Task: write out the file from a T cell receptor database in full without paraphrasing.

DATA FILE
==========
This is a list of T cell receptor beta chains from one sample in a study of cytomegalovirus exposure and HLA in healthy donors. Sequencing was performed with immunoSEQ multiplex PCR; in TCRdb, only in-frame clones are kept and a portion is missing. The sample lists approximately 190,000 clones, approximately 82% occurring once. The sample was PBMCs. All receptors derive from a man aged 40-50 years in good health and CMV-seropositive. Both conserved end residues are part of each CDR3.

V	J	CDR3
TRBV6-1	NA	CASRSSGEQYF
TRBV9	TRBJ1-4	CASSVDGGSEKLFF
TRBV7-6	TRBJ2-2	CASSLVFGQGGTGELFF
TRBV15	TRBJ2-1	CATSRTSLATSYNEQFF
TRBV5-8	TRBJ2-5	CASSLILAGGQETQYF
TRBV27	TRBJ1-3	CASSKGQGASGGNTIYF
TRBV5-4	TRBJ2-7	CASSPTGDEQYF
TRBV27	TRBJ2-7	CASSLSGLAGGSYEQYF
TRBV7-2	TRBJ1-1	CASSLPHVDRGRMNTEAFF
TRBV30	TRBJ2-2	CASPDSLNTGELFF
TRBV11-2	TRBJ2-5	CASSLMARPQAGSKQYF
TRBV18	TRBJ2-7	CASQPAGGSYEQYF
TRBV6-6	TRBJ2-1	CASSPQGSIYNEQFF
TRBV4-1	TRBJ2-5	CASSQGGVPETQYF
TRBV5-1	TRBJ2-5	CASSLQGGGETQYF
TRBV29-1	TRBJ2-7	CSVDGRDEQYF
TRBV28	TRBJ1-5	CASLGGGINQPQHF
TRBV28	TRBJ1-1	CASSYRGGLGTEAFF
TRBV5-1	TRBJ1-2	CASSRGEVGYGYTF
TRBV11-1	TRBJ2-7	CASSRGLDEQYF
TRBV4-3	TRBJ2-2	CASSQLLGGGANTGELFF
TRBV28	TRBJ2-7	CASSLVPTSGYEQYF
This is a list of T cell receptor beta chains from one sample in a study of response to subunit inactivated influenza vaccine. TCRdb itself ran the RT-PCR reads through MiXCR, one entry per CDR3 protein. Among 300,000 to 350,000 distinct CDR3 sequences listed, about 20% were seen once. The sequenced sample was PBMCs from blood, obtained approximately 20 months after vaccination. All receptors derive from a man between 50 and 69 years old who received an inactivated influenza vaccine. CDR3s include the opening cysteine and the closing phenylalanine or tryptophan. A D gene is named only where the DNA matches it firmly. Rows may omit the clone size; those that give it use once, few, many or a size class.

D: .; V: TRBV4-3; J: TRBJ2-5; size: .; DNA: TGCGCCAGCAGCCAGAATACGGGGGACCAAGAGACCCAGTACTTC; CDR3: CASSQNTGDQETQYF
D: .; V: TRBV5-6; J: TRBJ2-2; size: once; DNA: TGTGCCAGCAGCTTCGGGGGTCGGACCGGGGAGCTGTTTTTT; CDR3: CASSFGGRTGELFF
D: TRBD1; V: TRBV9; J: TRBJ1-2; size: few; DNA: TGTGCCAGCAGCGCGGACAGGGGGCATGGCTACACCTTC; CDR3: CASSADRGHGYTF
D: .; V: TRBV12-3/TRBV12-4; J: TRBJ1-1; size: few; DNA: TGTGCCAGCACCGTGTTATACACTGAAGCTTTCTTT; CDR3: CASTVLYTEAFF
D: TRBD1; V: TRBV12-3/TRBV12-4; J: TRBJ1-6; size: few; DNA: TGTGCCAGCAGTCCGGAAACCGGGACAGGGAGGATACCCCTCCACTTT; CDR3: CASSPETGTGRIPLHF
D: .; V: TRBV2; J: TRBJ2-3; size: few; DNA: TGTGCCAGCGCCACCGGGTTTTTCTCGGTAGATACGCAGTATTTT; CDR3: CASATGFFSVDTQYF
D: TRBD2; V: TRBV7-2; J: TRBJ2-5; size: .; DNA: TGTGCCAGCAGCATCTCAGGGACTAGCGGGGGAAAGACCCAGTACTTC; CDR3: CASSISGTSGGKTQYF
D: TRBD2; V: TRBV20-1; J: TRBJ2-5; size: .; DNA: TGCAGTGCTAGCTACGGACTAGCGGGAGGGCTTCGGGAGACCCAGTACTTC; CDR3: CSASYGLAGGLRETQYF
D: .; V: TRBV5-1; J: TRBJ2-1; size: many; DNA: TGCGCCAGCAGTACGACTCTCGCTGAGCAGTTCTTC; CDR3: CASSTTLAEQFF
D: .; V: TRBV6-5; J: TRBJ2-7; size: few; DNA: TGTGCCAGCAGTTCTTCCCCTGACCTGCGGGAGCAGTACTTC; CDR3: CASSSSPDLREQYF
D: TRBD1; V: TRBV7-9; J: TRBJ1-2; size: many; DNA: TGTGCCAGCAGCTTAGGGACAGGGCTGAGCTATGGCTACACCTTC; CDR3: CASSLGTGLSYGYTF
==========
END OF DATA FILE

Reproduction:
This is a list of T cell receptor beta chains from one sample in a study of cytomegalovirus exposure and HLA in healthy donors. Sequencing was performed with immunoSEQ multiplex PCR; in TCRdb, only in-frame clones are kept and a portion is missing. The sample lists approximately 190,000 clones, approximately 82% occurring once. The sample was PBMCs. All receptors derive from a man aged 40-50 years in good health and CMV-seropositive. Both conserved end residues are part of each CDR3.

V	J	CDR3
TRBV6-1	NA	CASRSSGEQYF
TRBV9	TRBJ1-4	CASSVDGGSEKLFF
TRBV7-6	TRBJ2-2	CASSLVFGQGGTGELFF
TRBV15	TRBJ2-1	CATSRTSLATSYNEQFF
TRBV5-8	TRBJ2-5	CASSLILAGGQETQYF
TRBV27	TRBJ1-3	CASSKGQGASGGNTIYF
TRBV5-4	TRBJ2-7	CASSPTGDEQYF
TRBV27	TRBJ2-7	CASSLSGLAGGSYEQYF
TRBV7-2	TRBJ1-1	CASSLPHVDRGRMNTEAFF
TRBV30	TRBJ2-2	CASPDSLNTGELFF
TRBV11-2	TRBJ2-5	CASSLMARPQAGSKQYF
TRBV18	TRBJ2-7	CASQPAGGSYEQYF
TRBV6-6	TRBJ2-1	CASSPQGSIYNEQFF
TRBV4-1	TRBJ2-5	CASSQGGVPETQYF
TRBV5-1	TRBJ2-5	CASSLQGGGETQYF
TRBV29-1	TRBJ2-7	CSVDGRDEQYF
TRBV28	TRBJ1-5	CASLGGGINQPQHF
TRBV28	TRBJ1-1	CASSYRGGLGTEAFF
TRBV5-1	TRBJ1-2	CASSRGEVGYGYTF
TRBV11-1	TRBJ2-7	CASSRGLDEQYF
TRBV4-3	TRBJ2-2	CASSQLLGGGANTGELFF
TRBV28	TRBJ2-7	CASSLVPTSGYEQYF
This is a list of T cell receptor beta chains from one sample in a study of response to subunit inactivated influenza vaccine. TCRdb itself ran the RT-PCR reads through MiXCR, one entry per CDR3 protein. Among 300,000 to 350,000 distinct CDR3 sequences listed, about 20% were seen once. The sequenced sample was PBMCs from blood, obtained approximately 20 months after vaccination. All receptors derive from a man between 50 and 69 years old who received an inactivated influenza vaccine. CDR3s include the opening cysteine and the closing phenylalanine or tryptophan. A D gene is named only where the DNA matches it firmly. Rows may omit the clone size; those that give it use once, few, many or a size class.

D: .; V: TRBV4-3; J: TRBJ2-5; size: .; DNA: TGCGCCAGCAGCCAGAATACGGGGGACCAAGAGACCCAGTACTTC; CDR3: CASSQNTGDQETQYF
D: .; V: TRBV5-6; J: TRBJ2-2; size: once; DNA: TGTGCCAGCAGCTTCGGGGGTCGGACCGGGGAGCTGTTTTTT; CDR3: CASSFGGRTGELFF
D: TRBD1; V: TRBV9; J: TRBJ1-2; size: few; DNA: TGTGCCAGCAGCGCGGACAGGGGGCATGGCTACACCTTC; CDR3: CASSADRGHGYTF
D: .; V: TRBV12-3/TRBV12-4; J: TRBJ1-1; size: few; DNA: TGTGCCAGCACCGTGTTATACACTGAAGCTTTCTTT; CDR3: CASTVLYTEAFF
D: TRBD1; V: TRBV12-3/TRBV12-4; J: TRBJ1-6; size: few; DNA: TGTGCCAGCAGTCCGGAAACCGGGACAGGGAGGATACCCCTCCACTTT; CDR3: CASSPETGTGRIPLHF
D: .; V: TRBV2; J: TRBJ2-3; size: few; DNA: TGTGCCAGCGCCACCGGGTTTTTCTCGGTAGATACGCAGTATTTT; CDR3: CASATGFFSVDTQYF
D: TRBD2; V: TRBV7-2; J: TRBJ2-5; size: .; DNA: TGTGCCAGCAGCATCTCAGGGACTAGCGGGGGAAAGACCCAGTACTTC; CDR3: CASSISGTSGGKTQYF
D: TRBD2; V: TRBV20-1; J: TRBJ2-5; size: .; DNA: TGCAGTGCTAGCTACGGACTAGCGGGAGGGCTTCGGGAGACCCAGTACTTC; CDR3: CSASYGLAGGLRETQYF
D: .; V: TRBV5-1; J: TRBJ2-1; size: many; DNA: TGCGCCAGCAGTACGACTCTCGCTGAGCAGTTCTTC; CDR3: CASSTTLAEQFF
D: .; V: TRBV6-5; J: TRBJ2-7; size: few; DNA: TGTGCCAGCAGTTCTTCCCCTGACCTGCGGGAGCAGTACTTC; CDR3: CASSSSPDLREQYF
D: TRBD1; V: TRBV7-9; J: TRBJ1-2; size: many; DNA: TGTGCCAGCAGCTTAGGGACAGGGCTGAGCTATGGCTACACCTTC; CDR3: CASSLGTGLSYGYTF